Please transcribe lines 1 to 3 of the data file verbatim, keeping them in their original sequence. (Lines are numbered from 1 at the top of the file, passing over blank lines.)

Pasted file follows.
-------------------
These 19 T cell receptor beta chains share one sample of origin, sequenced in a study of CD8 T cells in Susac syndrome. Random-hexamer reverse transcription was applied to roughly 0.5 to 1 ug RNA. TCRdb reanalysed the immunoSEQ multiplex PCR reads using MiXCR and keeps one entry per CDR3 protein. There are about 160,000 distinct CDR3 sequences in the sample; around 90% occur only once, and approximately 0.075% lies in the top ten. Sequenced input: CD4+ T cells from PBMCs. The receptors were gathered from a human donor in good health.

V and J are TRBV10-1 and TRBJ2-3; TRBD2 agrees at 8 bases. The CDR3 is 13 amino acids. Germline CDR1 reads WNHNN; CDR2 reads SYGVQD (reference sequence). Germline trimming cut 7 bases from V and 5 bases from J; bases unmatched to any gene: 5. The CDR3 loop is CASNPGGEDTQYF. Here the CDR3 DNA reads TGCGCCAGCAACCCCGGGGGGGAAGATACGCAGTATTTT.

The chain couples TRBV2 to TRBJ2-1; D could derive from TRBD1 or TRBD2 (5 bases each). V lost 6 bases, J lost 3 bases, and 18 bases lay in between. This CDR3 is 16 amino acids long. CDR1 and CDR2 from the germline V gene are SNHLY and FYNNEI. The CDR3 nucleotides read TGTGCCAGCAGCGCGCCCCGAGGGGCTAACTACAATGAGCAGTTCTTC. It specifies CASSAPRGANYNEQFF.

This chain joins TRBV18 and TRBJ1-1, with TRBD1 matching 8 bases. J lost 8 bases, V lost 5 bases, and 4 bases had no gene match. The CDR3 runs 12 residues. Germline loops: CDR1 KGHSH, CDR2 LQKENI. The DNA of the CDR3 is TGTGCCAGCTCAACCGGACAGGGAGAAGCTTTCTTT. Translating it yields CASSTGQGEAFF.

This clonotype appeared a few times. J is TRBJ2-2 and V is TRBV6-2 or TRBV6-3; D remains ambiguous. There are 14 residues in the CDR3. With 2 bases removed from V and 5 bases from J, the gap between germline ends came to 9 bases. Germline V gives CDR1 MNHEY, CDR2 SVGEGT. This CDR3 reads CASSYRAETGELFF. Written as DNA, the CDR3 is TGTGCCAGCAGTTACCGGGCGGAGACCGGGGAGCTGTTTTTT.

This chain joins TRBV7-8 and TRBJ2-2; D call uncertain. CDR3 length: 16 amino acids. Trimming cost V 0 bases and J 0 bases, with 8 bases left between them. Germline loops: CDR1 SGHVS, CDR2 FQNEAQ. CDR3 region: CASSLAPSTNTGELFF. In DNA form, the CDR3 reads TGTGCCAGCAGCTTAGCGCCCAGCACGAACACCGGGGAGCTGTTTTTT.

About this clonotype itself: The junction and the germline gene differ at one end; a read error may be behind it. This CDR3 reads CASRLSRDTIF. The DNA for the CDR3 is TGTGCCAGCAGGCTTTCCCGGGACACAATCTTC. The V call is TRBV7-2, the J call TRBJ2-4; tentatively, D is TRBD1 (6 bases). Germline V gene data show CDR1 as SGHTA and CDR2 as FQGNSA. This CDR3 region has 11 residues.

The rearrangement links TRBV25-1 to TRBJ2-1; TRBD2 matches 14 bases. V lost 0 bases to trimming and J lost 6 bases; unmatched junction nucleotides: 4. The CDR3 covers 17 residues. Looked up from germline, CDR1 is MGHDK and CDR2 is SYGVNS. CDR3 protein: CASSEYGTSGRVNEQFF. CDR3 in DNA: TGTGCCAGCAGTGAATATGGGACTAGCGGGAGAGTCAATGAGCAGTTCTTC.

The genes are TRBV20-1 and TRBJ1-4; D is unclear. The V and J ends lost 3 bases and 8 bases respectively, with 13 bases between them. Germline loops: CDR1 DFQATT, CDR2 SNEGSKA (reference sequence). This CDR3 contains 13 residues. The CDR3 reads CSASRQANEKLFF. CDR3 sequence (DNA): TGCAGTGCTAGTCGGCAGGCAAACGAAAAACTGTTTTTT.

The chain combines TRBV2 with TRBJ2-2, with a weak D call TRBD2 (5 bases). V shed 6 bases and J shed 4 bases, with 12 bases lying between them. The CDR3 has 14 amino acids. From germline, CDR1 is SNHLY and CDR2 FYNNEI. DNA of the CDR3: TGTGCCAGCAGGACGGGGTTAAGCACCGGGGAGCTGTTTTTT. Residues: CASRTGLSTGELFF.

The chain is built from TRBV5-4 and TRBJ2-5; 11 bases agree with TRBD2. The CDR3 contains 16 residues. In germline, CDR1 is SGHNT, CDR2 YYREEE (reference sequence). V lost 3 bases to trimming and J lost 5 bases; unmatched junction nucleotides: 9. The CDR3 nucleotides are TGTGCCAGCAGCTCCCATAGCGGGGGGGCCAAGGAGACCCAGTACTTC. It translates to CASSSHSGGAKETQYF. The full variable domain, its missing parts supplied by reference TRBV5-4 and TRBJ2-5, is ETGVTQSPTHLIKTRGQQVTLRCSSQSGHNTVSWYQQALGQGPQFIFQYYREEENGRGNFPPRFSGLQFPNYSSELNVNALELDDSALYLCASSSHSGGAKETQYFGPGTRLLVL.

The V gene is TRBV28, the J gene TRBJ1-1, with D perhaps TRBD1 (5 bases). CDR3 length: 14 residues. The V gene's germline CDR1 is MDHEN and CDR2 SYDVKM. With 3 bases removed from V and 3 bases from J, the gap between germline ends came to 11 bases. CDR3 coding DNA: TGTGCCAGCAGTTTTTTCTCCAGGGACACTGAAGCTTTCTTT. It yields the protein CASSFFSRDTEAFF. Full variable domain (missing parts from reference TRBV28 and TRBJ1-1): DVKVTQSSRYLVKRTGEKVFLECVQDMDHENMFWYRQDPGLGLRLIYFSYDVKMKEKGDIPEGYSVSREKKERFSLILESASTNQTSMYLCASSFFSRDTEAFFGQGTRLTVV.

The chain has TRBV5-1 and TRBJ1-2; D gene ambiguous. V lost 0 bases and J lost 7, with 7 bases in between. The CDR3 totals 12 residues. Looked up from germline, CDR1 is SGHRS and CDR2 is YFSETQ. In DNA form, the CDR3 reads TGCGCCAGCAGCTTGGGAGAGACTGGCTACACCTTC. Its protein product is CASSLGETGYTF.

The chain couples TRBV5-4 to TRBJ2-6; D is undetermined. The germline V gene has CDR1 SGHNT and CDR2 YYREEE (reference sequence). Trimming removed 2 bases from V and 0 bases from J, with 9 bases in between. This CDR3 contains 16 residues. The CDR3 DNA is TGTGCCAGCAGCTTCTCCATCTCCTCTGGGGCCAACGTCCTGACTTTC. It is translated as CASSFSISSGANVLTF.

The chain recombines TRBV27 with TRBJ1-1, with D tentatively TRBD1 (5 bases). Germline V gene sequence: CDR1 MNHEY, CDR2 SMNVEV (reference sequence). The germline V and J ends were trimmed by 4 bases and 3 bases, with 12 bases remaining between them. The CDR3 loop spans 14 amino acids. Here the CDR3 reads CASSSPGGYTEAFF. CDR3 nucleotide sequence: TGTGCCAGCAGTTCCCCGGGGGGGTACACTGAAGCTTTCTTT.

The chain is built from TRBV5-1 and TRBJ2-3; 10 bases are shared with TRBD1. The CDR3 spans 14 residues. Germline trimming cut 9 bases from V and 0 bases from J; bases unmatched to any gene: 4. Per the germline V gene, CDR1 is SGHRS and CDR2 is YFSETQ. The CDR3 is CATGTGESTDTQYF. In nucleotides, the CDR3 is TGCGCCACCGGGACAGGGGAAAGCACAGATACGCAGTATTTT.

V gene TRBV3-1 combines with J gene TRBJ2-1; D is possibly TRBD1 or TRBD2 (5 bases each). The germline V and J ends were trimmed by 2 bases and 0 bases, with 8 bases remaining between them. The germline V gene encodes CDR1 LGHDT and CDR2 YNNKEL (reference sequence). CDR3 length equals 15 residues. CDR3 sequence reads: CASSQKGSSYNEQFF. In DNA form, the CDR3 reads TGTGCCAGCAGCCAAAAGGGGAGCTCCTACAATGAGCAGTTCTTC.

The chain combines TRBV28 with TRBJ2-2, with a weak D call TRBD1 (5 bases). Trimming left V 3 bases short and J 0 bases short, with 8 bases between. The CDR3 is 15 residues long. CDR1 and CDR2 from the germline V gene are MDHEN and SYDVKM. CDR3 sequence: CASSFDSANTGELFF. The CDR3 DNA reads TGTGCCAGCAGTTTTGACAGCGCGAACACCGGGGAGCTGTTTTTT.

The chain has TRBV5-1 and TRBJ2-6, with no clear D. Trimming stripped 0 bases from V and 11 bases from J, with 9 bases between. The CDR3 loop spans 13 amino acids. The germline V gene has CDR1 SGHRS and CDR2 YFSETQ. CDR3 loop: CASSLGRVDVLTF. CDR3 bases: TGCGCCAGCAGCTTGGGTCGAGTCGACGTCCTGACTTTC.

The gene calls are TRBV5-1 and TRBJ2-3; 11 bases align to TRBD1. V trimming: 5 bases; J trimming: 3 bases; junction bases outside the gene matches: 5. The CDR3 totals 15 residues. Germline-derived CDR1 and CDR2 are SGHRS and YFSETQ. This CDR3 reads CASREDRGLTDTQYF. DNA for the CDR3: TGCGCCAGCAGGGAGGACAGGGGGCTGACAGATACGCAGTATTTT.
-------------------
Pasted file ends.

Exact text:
These 19 T cell receptor beta chains share one sample of origin, sequenced in a study of CD8 T cells in Susac syndrome. Random-hexamer reverse transcription was applied to roughly 0.5 to 1 ug RNA. TCRdb reanalysed the immunoSEQ multiplex PCR reads using MiXCR and keeps one entry per CDR3 protein. There are about 160,000 distinct CDR3 sequences in the sample; around 90% occur only once, and approximately 0.075% lies in the top ten. Sequenced input: CD4+ T cells from PBMCs. The receptors were gathered from a human donor in good health.

V and J are TRBV10-1 and TRBJ2-3; TRBD2 agrees at 8 bases. The CDR3 is 13 amino acids. Germline CDR1 reads WNHNN; CDR2 reads SYGVQD (reference sequence). Germline trimming cut 7 bases from V and 5 bases from J; bases unmatched to any gene: 5. The CDR3 loop is CASNPGGEDTQYF. Here the CDR3 DNA reads TGCGCCAGCAACCCCGGGGGGGAAGATACGCAGTATTTT.

The chain couples TRBV2 to TRBJ2-1; D could derive from TRBD1 or TRBD2 (5 bases each). V lost 6 bases, J lost 3 bases, and 18 bases lay in between. This CDR3 is 16 amino acids long. CDR1 and CDR2 from the germline V gene are SNHLY and FYNNEI. The CDR3 nucleotides read TGTGCCAGCAGCGCGCCCCGAGGGGCTAACTACAATGAGCAGTTCTTC. It specifies CASSAPRGANYNEQFF.